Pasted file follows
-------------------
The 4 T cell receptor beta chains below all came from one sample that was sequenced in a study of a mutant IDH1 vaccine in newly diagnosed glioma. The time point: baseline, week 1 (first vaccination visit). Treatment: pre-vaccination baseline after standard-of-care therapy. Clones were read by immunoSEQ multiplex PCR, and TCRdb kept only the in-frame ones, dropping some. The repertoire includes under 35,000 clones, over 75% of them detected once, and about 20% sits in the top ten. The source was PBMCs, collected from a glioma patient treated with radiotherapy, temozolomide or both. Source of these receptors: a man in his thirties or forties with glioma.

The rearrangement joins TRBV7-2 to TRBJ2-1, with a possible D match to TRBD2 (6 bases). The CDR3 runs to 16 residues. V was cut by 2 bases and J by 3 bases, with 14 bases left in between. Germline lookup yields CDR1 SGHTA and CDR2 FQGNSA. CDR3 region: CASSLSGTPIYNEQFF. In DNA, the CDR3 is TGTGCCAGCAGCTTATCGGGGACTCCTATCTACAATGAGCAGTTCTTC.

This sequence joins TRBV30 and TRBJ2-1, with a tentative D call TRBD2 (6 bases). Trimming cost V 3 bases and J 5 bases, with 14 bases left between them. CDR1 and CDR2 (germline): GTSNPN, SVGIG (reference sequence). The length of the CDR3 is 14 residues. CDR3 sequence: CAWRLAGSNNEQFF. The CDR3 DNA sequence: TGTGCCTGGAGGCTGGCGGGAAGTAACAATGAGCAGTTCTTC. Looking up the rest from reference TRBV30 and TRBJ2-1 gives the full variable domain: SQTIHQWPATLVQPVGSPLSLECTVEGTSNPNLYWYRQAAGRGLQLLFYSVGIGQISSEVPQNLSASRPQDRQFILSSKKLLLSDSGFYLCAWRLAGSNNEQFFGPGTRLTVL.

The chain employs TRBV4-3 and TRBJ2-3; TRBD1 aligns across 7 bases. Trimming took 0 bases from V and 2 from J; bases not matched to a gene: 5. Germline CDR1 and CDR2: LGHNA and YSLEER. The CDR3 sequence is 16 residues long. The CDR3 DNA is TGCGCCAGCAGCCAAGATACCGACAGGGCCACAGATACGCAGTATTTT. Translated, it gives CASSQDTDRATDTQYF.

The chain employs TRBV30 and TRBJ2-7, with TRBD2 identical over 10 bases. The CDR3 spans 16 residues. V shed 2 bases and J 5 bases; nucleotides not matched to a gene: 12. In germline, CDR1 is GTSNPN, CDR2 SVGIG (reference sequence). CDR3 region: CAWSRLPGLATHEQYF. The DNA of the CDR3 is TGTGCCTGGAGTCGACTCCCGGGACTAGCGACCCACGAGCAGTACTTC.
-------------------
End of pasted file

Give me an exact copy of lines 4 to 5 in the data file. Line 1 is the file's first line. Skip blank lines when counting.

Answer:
The chain employs TRBV4-3 and TRBJ2-3; TRBD1 aligns across 7 bases. Trimming took 0 bases from V and 2 from J; bases not matched to a gene: 5. Germline CDR1 and CDR2: LGHNA and YSLEER. The CDR3 sequence is 16 residues long. The CDR3 DNA is TGCGCCAGCAGCCAAGATACCGACAGGGCCACAGATACGCAGTATTTT. Translated, it gives CASSQDTDRATDTQYF.

The chain employs TRBV30 and TRBJ2-7, with TRBD2 identical over 10 bases. The CDR3 spans 16 residues. V shed 2 bases and J 5 bases; nucleotides not matched to a gene: 12. In germline, CDR1 is GTSNPN, CDR2 SVGIG (reference sequence). CDR3 region: CAWSRLPGLATHEQYF. The DNA of the CDR3 is TGTGCCTGGAGTCGACTCCCGGGACTAGCGACCCACGAGCAGTACTTC.